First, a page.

No matter. The rest of the afternoon Griffin is passed from hand to hand like a cheap artifact at a swap meet. Not since he was a freshman and a green apple in Woody Hayes' eye does Griffin have such a terrible time. Michigan's line plays straight-on when Ohio State expects it to slant; it slants when the Buckeyes do not expect it to at all; drops to a three-man front with filling linebackers; and swarms, swarms, swarms. Everywhere that Archie goes the blue shirts surely follow.
After a first-possession 63-yard touchdown drive which he sparks with a pass reception and a number of short, darting runs, Griffin is neutralized. Over a stretch of seven carries, he makes a net of three yards; his longest run is five. On a no-gainer sideline play he is submarined by Wolfman (Roverback) Don Dufek, an omnivorous defender, and in rapid order is struck by three flying Wolverines. Archie Griffin has gone 31 regular-season games without making fewer than 100 yards; in his last two against Michigan he has made 163 and 111. But on this day he gets 46 in 19 punishing (for him, not Michigan) carries. "It's not the 100 yards that matters, it's the average per carry," Schembechler had said. In this game Archie averages a meager 2.4 a carry.
So is Archie crying? No, Archie is rejoicing. "I'd give up all 31 of those 100-yard games for this one," he says afterward. Typical Griffin. "The greatest, the most unselfish player I've ever known. Archie Griffin could be the first black President," says Hayes, who is now unstoppable (no 97-second press conference this time). He calls the Buckeye comeback "the greatest in my 25 years of coaching."
What has Griffin's 46 yards to do with it? Heat, mainly. The heat he takes off the rest of the Ohio State offense. Eventually. But to set it up further:
In seven possessions, from their second play of the second quarter until only seven minutes remain in the fourth, the Buckeyes on offense are three plays and out. Not a first down in more than 30 minutes. Michigan dominates. During that stretch the Wolverines get six yards for every one they give up. Bell and Fullback Rob Lytle rip into the Ohio State defense with startling success, and Leach refuses to accept the opportunity to choke. Only when he is confronted, and confused, by a surprise seven-man line does he act his age, and even then, even after an errant pitchout stops one Michigan drive, and an interception another, and his own fumble a third, he is not discouraged.
He marshals Michigan 80 yards to a tying touchdown just before the half, the Wolverines achieving it on an 11-yard pass from Bell to Wingback Jim Smith, who makes as if to block Cornerback Craig Cassady, then shields him away with his backside as he turns for a stretching fingertip catch just inside the flag at the goal. And after sparring fitfully through the third quarter, Leach takes Michigan 43 yards to a 14-7 lead, setting it up with two passes to Smith and getting the touchdown himself on a one-yard keep off the left side.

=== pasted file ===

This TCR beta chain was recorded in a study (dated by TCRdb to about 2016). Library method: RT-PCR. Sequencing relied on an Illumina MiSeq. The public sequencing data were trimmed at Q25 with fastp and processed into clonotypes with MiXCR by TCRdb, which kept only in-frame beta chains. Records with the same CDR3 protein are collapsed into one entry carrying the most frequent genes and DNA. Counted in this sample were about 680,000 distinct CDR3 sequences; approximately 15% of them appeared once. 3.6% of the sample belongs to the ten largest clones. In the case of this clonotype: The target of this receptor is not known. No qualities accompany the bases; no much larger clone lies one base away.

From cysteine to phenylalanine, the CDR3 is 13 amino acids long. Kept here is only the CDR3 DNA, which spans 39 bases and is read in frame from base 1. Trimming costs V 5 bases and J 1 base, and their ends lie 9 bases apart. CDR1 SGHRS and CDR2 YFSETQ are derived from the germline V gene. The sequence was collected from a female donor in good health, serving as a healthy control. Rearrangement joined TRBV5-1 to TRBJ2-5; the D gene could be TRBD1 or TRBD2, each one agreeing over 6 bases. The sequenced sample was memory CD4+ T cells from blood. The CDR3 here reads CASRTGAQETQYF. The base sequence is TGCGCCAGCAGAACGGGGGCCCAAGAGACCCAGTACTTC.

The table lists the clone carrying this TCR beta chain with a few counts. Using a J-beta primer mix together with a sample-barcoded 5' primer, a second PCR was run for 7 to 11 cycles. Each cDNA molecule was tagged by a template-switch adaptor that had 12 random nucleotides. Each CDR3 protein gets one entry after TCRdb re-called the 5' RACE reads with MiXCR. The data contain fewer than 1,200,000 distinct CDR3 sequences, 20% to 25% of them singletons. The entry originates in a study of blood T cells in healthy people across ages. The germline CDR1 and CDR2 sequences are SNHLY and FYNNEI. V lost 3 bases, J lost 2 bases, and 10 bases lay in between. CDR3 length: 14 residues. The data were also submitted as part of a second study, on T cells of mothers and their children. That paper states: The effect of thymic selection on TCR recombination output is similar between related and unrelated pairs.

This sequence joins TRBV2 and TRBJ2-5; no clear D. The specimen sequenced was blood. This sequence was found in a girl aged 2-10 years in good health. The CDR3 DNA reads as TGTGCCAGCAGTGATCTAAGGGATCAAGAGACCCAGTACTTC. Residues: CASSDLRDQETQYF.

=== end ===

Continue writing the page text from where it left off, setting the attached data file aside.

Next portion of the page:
Now there is only 7:11 to play, and time to reintroduce Ohio State Quarterback Cornelius Greene. You remember Corny from past episodes. He is also called "Flam," which is short for flamboyant. Flamboyant is the color of Corny Greene's wardrobe, but flamboyant is not what you would call his quarterbacking, through no fault of his own. His body might belong to his haberdasher, but Greene's arm belongs to Woody Hayes. Woody is sometimes called "Wood." His critics say that is just about the consistency of his thinking when it comes to passing the football. But with the ball on the Ohio State 20 after Michigan went ahead, Greene is sent in with orders to do exactly that.
Television is renewing itself with a commercial break so Greene summons the Buckeyes together "for a prayer." What does he pray for at a time like that? "Extra strength," he says. He seems to get it immediately. On the first play he winds up like Sandy Koufax and throws downfield, badly overshooting his receiver with what looks suspiciously like a desperation pass. On second down he is rushed into his end zone by blitzing Wolverines, somehow escapes and throws into a cluster of the wrong people. Two Michigan players get dibs at it and come up empty.
It must be recalled at this point that Corny Greene averages 8.7 passes a game. In two years he has not thrown as many as 16 passes, the number he is to throw in this game. On third and ten—really desperate now—he calls a play-action pass off a fake to Griffin. The Michigan linebacker on the side he wants to throw draws in out of respect for Archie, and Greene throws to Wingback Brian Baschnagel over the coverage for 17 yards—Ohio State's first first down since the second quarter.
And just like that it became Ohio State's game.